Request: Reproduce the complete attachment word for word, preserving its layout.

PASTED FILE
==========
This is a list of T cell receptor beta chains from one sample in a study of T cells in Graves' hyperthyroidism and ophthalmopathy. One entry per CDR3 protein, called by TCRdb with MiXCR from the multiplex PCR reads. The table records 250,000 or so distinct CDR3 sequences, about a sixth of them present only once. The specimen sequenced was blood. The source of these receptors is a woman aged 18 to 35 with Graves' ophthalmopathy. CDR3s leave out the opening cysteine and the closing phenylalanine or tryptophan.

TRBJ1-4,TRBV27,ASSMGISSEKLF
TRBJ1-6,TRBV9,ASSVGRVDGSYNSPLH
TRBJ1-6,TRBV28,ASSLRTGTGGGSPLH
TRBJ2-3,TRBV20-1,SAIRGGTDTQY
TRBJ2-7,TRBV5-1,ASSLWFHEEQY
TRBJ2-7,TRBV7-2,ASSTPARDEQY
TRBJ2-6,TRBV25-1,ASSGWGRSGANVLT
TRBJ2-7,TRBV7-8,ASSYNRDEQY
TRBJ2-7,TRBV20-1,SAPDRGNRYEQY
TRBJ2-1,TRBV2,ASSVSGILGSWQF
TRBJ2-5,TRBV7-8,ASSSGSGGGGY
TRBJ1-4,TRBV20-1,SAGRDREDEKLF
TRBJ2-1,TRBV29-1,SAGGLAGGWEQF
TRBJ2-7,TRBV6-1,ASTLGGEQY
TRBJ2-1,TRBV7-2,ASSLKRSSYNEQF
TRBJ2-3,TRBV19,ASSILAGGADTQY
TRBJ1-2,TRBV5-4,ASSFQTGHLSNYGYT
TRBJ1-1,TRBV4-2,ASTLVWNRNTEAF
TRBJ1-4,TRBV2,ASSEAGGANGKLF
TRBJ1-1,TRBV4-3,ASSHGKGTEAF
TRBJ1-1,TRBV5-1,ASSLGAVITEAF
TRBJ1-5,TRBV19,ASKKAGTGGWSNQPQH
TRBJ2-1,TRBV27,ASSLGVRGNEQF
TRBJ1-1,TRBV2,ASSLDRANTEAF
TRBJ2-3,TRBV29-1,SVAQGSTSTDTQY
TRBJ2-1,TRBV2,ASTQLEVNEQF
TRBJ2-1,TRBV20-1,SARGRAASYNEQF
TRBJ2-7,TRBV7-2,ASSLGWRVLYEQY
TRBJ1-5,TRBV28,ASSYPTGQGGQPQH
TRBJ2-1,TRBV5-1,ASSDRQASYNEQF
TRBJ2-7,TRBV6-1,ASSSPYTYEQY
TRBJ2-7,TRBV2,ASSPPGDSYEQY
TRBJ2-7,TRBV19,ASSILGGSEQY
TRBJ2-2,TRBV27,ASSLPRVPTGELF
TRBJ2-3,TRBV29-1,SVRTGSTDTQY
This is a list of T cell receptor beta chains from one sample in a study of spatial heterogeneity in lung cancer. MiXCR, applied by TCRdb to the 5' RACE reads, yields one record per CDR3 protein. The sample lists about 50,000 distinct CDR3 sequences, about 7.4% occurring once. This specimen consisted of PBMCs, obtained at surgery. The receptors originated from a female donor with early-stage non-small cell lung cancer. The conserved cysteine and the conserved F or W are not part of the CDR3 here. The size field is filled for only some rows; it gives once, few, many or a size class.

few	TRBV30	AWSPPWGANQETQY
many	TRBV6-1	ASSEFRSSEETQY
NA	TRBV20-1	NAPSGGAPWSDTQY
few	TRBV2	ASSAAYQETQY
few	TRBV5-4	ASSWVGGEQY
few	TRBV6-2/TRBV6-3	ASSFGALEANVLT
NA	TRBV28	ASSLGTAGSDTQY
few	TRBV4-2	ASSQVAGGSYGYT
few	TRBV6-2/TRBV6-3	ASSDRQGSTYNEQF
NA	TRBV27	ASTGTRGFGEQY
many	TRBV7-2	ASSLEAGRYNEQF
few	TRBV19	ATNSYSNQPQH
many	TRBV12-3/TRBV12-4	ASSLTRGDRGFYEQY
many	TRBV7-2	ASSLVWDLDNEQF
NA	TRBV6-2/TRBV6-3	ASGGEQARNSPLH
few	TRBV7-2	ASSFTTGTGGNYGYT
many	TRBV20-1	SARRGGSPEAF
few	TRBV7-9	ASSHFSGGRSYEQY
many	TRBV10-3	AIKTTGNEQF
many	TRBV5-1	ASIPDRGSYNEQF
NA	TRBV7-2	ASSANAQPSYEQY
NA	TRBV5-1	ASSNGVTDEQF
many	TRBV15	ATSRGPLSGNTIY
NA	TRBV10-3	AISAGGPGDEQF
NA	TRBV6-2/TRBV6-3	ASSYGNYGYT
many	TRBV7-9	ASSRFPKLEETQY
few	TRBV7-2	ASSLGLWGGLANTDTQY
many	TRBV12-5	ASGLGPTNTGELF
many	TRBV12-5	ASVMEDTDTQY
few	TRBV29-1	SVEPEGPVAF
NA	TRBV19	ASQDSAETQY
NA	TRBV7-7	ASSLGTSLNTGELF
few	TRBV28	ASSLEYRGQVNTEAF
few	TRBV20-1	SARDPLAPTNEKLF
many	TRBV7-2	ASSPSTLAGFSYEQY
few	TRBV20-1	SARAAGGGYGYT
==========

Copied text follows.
This is a list of T cell receptor beta chains from one sample in a study of T cells in Graves' hyperthyroidism and ophthalmopathy. One entry per CDR3 protein, called by TCRdb with MiXCR from the multiplex PCR reads. The table records 250,000 or so distinct CDR3 sequences, about a sixth of them present only once. The specimen sequenced was blood. The source of these receptors is a woman aged 18 to 35 with Graves' ophthalmopathy. CDR3s leave out the opening cysteine and the closing phenylalanine or tryptophan.

TRBJ1-4,TRBV27,ASSMGISSEKLF
TRBJ1-6,TRBV9,ASSVGRVDGSYNSPLH
TRBJ1-6,TRBV28,ASSLRTGTGGGSPLH
TRBJ2-3,TRBV20-1,SAIRGGTDTQY
TRBJ2-7,TRBV5-1,ASSLWFHEEQY
TRBJ2-7,TRBV7-2,ASSTPARDEQY
TRBJ2-6,TRBV25-1,ASSGWGRSGANVLT
TRBJ2-7,TRBV7-8,ASSYNRDEQY
TRBJ2-7,TRBV20-1,SAPDRGNRYEQY
TRBJ2-1,TRBV2,ASSVSGILGSWQF
TRBJ2-5,TRBV7-8,ASSSGSGGGGY
TRBJ1-4,TRBV20-1,SAGRDREDEKLF
TRBJ2-1,TRBV29-1,SAGGLAGGWEQF
TRBJ2-7,TRBV6-1,ASTLGGEQY
TRBJ2-1,TRBV7-2,ASSLKRSSYNEQF
TRBJ2-3,TRBV19,ASSILAGGADTQY
TRBJ1-2,TRBV5-4,ASSFQTGHLSNYGYT
TRBJ1-1,TRBV4-2,ASTLVWNRNTEAF
TRBJ1-4,TRBV2,ASSEAGGANGKLF
TRBJ1-1,TRBV4-3,ASSHGKGTEAF
TRBJ1-1,TRBV5-1,ASSLGAVITEAF
TRBJ1-5,TRBV19,ASKKAGTGGWSNQPQH
TRBJ2-1,TRBV27,ASSLGVRGNEQF
TRBJ1-1,TRBV2,ASSLDRANTEAF
TRBJ2-3,TRBV29-1,SVAQGSTSTDTQY
TRBJ2-1,TRBV2,ASTQLEVNEQF
TRBJ2-1,TRBV20-1,SARGRAASYNEQF
TRBJ2-7,TRBV7-2,ASSLGWRVLYEQY
TRBJ1-5,TRBV28,ASSYPTGQGGQPQH
TRBJ2-1,TRBV5-1,ASSDRQASYNEQF
TRBJ2-7,TRBV6-1,ASSSPYTYEQY
TRBJ2-7,TRBV2,ASSPPGDSYEQY
TRBJ2-7,TRBV19,ASSILGGSEQY
TRBJ2-2,TRBV27,ASSLPRVPTGELF
TRBJ2-3,TRBV29-1,SVRTGSTDTQY
This is a list of T cell receptor beta chains from one sample in a study of spatial heterogeneity in lung cancer. MiXCR, applied by TCRdb to the 5' RACE reads, yields one record per CDR3 protein. The sample lists about 50,000 distinct CDR3 sequences, about 7.4% occurring once. This specimen consisted of PBMCs, obtained at surgery. The receptors originated from a female donor with early-stage non-small cell lung cancer. The conserved cysteine and the conserved F or W are not part of the CDR3 here. The size field is filled for only some rows; it gives once, few, many or a size class.

few	TRBV30	AWSPPWGANQETQY
many	TRBV6-1	ASSEFRSSEETQY
NA	TRBV20-1	NAPSGGAPWSDTQY
few	TRBV2	ASSAAYQETQY
few	TRBV5-4	ASSWVGGEQY
few	TRBV6-2/TRBV6-3	ASSFGALEANVLT
NA	TRBV28	ASSLGTAGSDTQY
few	TRBV4-2	ASSQVAGGSYGYT
few	TRBV6-2/TRBV6-3	ASSDRQGSTYNEQF
NA	TRBV27	ASTGTRGFGEQY
many	TRBV7-2	ASSLEAGRYNEQF
few	TRBV19	ATNSYSNQPQH
many	TRBV12-3/TRBV12-4	ASSLTRGDRGFYEQY
many	TRBV7-2	ASSLVWDLDNEQF
NA	TRBV6-2/TRBV6-3	ASGGEQARNSPLH
few	TRBV7-2	ASSFTTGTGGNYGYT
many	TRBV20-1	SARRGGSPEAF
few	TRBV7-9	ASSHFSGGRSYEQY
many	TRBV10-3	AIKTTGNEQF
many	TRBV5-1	ASIPDRGSYNEQF
NA	TRBV7-2	ASSANAQPSYEQY
NA	TRBV5-1	ASSNGVTDEQF
many	TRBV15	ATSRGPLSGNTIY
NA	TRBV10-3	AISAGGPGDEQF
NA	TRBV6-2/TRBV6-3	ASSYGNYGYT
many	TRBV7-9	ASSRFPKLEETQY
few	TRBV7-2	ASSLGLWGGLANTDTQY
many	TRBV12-5	ASGLGPTNTGELF
many	TRBV12-5	ASVMEDTDTQY
few	TRBV29-1	SVEPEGPVAF
NA	TRBV19	ASQDSAETQY
NA	TRBV7-7	ASSLGTSLNTGELF
few	TRBV28	ASSLEYRGQVNTEAF
few	TRBV20-1	SARDPLAPTNEKLF
many	TRBV7-2	ASSPSTLAGFSYEQY
few	TRBV20-1	SARAAGGGYGYT